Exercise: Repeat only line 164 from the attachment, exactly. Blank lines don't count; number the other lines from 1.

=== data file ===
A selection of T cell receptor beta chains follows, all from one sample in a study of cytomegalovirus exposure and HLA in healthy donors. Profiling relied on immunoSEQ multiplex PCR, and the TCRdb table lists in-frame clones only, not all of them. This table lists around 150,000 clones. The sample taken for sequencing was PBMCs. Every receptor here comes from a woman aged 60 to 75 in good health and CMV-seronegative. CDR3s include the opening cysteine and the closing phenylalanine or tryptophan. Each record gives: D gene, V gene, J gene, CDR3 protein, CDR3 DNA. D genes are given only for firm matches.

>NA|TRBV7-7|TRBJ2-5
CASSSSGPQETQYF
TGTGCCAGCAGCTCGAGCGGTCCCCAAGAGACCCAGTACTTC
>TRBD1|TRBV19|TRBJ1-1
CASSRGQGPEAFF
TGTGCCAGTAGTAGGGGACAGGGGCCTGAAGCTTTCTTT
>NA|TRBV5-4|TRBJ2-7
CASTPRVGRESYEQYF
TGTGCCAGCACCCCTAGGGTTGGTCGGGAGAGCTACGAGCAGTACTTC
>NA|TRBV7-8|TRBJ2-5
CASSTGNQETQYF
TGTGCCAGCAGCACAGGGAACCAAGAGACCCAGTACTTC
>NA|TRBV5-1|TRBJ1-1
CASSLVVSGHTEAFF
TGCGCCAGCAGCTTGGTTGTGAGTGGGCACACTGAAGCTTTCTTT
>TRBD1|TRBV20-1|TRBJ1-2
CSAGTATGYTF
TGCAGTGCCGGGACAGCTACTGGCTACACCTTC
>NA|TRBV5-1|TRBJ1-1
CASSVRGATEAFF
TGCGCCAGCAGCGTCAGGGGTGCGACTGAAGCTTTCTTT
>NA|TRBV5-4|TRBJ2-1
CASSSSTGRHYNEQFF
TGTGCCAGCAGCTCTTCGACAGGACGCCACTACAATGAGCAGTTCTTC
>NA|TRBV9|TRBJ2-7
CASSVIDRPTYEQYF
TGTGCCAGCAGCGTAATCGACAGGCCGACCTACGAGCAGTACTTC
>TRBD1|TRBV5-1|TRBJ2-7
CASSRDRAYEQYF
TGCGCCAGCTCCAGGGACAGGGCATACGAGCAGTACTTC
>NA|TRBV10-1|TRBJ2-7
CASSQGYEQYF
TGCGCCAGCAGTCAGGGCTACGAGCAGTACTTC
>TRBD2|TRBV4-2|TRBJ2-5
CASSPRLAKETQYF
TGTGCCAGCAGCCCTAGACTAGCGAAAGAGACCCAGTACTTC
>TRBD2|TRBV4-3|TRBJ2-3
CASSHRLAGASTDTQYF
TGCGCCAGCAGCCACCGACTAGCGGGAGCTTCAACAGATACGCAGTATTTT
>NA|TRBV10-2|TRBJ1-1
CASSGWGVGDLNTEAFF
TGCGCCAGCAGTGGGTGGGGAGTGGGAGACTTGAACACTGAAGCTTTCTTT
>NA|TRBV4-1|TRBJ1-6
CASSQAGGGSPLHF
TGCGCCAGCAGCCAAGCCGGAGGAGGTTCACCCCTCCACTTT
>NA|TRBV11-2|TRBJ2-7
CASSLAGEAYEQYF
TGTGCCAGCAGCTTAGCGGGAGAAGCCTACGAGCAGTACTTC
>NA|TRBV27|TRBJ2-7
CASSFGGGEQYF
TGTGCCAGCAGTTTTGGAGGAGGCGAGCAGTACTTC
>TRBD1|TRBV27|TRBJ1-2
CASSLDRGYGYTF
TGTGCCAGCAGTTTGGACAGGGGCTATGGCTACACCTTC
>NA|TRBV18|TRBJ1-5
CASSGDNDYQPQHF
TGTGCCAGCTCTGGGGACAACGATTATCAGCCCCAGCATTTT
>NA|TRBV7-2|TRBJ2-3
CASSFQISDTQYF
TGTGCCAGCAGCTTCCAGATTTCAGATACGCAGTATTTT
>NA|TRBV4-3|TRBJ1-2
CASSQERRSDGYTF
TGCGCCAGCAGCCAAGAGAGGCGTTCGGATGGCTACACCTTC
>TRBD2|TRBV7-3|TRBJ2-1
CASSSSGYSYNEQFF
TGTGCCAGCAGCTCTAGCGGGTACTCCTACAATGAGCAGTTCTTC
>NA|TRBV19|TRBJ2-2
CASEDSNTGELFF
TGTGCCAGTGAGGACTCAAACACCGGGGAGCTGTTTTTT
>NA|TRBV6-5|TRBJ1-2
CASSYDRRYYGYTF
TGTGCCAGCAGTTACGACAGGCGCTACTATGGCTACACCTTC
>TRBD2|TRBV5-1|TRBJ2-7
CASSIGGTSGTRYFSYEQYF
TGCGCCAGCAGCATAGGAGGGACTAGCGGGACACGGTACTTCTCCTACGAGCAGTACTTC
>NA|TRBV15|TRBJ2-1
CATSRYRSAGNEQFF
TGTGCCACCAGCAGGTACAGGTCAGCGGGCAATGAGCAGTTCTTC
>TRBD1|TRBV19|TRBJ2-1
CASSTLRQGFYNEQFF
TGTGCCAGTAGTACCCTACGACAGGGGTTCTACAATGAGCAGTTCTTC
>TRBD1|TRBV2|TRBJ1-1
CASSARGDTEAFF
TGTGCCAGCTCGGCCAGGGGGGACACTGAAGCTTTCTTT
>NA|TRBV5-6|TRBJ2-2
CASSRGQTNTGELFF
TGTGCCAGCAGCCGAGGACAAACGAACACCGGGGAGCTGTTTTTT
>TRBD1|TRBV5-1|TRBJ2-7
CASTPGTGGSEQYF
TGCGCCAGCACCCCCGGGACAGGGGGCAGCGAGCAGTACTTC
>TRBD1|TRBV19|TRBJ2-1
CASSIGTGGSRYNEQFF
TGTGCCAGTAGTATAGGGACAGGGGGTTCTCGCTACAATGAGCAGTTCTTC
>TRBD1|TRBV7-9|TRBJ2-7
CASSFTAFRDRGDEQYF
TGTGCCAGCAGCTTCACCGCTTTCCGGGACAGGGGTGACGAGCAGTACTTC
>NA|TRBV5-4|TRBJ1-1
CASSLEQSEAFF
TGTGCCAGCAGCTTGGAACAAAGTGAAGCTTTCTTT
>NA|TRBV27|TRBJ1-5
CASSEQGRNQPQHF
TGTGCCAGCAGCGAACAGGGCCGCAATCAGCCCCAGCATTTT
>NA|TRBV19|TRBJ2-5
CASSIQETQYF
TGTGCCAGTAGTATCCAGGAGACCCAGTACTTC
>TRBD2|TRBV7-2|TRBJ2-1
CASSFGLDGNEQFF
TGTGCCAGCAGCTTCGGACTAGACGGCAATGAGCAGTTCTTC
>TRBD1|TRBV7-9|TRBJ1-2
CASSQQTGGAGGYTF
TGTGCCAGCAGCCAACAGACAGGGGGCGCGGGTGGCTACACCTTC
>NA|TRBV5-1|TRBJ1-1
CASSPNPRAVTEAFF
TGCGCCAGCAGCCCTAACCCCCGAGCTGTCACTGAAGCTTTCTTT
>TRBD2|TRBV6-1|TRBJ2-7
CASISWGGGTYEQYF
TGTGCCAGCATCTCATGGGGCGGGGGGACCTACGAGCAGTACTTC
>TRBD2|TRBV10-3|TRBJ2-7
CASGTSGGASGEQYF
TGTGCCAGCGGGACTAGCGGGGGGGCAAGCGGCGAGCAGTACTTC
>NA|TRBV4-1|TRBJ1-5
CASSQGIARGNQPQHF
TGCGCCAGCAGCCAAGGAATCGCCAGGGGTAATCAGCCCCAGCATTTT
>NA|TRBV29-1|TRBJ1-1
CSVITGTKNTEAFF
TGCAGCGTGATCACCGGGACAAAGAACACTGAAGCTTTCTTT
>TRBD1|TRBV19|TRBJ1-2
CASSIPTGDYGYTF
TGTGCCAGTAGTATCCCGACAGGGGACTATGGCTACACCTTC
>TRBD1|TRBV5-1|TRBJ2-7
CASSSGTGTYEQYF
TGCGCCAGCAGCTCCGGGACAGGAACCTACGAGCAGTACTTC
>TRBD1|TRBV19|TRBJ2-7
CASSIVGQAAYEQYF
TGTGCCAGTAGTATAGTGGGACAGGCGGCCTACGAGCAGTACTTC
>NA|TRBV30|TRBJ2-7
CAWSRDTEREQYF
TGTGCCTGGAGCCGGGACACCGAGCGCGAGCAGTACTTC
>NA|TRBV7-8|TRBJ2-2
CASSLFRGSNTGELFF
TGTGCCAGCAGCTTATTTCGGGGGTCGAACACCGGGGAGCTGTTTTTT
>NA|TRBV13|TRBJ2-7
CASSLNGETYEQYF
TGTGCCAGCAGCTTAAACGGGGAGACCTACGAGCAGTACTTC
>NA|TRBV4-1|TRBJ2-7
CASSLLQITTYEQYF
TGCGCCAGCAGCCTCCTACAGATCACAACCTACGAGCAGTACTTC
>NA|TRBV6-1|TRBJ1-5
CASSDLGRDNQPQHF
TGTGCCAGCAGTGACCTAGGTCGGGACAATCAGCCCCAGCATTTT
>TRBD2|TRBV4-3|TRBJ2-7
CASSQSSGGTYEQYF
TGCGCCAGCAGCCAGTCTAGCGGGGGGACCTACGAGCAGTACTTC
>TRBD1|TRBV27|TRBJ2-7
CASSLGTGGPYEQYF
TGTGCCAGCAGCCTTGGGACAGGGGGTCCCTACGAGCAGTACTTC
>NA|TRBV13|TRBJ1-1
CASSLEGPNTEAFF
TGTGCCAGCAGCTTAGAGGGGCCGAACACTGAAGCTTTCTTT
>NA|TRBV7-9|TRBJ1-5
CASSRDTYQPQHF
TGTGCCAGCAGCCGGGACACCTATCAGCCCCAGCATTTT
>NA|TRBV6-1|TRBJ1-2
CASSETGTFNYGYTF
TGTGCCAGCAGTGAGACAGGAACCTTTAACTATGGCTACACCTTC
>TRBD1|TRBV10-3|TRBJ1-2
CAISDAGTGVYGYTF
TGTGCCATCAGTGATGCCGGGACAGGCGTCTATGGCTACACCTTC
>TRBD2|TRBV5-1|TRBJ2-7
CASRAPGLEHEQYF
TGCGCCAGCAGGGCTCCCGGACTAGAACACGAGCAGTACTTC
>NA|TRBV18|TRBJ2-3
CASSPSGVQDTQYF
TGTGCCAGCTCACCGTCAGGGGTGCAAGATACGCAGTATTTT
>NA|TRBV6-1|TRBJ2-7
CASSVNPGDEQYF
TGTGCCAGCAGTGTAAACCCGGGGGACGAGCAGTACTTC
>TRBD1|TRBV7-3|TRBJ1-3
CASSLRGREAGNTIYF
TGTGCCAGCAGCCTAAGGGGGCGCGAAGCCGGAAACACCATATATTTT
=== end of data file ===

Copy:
>NA|TRBV6-1|TRBJ1-2